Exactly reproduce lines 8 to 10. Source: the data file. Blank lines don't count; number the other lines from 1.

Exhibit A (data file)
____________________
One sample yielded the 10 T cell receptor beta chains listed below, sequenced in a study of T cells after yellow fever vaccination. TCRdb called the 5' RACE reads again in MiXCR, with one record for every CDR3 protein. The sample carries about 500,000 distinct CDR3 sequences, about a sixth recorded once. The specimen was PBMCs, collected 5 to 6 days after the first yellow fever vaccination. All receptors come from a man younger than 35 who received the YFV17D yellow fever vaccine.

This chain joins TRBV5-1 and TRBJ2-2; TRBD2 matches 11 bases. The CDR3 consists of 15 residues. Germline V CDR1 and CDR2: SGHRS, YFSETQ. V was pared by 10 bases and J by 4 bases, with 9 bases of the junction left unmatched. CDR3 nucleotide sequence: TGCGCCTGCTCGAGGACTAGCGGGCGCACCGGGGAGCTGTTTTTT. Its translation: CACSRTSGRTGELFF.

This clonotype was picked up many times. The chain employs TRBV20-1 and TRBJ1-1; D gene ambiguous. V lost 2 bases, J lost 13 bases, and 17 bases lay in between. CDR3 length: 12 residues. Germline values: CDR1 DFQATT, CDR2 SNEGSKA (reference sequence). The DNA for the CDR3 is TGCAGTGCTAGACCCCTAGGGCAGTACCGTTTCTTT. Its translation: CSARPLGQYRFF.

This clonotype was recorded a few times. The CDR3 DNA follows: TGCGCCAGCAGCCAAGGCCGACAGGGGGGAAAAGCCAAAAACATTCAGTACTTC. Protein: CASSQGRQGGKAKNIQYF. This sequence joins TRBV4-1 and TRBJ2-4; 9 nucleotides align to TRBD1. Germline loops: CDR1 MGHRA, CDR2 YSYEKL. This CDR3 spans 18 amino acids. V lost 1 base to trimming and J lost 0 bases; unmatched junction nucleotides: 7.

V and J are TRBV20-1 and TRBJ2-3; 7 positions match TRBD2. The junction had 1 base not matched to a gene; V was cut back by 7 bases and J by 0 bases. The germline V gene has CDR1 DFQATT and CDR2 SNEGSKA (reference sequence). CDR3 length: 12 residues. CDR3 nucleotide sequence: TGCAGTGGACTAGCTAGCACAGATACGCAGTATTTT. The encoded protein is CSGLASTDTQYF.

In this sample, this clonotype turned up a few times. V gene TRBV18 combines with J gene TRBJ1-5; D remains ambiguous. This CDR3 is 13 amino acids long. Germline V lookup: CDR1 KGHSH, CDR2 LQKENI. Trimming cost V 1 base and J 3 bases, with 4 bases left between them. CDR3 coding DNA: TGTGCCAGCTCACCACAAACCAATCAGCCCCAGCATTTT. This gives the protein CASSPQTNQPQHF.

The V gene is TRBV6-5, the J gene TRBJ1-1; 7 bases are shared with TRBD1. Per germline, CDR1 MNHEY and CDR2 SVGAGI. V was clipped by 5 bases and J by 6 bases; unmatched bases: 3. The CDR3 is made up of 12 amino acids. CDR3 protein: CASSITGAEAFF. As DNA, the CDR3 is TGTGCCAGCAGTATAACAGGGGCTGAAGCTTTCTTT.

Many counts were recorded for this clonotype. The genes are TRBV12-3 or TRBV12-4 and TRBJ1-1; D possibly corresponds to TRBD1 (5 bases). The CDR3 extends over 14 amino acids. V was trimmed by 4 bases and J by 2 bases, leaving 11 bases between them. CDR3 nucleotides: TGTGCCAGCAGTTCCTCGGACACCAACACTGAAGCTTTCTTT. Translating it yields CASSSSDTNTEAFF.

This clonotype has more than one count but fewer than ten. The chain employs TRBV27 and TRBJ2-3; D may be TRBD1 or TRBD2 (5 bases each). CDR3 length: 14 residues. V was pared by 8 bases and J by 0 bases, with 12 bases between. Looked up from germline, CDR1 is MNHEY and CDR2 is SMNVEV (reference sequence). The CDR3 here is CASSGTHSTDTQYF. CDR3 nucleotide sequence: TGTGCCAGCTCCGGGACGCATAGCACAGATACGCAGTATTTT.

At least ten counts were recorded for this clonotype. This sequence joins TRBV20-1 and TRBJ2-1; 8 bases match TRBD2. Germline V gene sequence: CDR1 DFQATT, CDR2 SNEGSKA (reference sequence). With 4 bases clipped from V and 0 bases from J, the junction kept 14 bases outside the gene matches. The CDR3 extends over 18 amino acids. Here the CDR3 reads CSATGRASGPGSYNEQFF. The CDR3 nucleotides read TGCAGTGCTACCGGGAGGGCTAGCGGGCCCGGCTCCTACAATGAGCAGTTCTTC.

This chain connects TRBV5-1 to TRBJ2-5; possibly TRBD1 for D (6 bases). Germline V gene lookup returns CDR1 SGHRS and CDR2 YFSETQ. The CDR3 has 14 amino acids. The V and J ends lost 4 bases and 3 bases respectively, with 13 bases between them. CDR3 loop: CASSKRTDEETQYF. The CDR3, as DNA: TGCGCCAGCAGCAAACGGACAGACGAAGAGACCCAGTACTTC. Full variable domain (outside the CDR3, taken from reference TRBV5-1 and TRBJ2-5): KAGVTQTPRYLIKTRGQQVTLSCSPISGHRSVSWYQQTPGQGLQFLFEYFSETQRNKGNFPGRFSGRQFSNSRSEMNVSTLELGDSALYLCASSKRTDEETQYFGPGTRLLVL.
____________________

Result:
Many counts were recorded for this clonotype. The genes are TRBV12-3 or TRBV12-4 and TRBJ1-1; D possibly corresponds to TRBD1 (5 bases). The CDR3 extends over 14 amino acids. V was trimmed by 4 bases and J by 2 bases, leaving 11 bases between them. CDR3 nucleotides: TGTGCCAGCAGTTCCTCGGACACCAACACTGAAGCTTTCTTT. Translating it yields CASSSSDTNTEAFF.

This clonotype has more than one count but fewer than ten. The chain employs TRBV27 and TRBJ2-3; D may be TRBD1 or TRBD2 (5 bases each). CDR3 length: 14 residues. V was pared by 8 bases and J by 0 bases, with 12 bases between. Looked up from germline, CDR1 is MNHEY and CDR2 is SMNVEV (reference sequence). The CDR3 here is CASSGTHSTDTQYF. CDR3 nucleotide sequence: TGTGCCAGCTCCGGGACGCATAGCACAGATACGCAGTATTTT.

At least ten counts were recorded for this clonotype. This sequence joins TRBV20-1 and TRBJ2-1; 8 bases match TRBD2. Germline V gene sequence: CDR1 DFQATT, CDR2 SNEGSKA (reference sequence). With 4 bases clipped from V and 0 bases from J, the junction kept 14 bases outside the gene matches. The CDR3 extends over 18 amino acids. Here the CDR3 reads CSATGRASGPGSYNEQFF. The CDR3 nucleotides read TGCAGTGCTACCGGGAGGGCTAGCGGGCCCGGCTCCTACAATGAGCAGTTCTTC.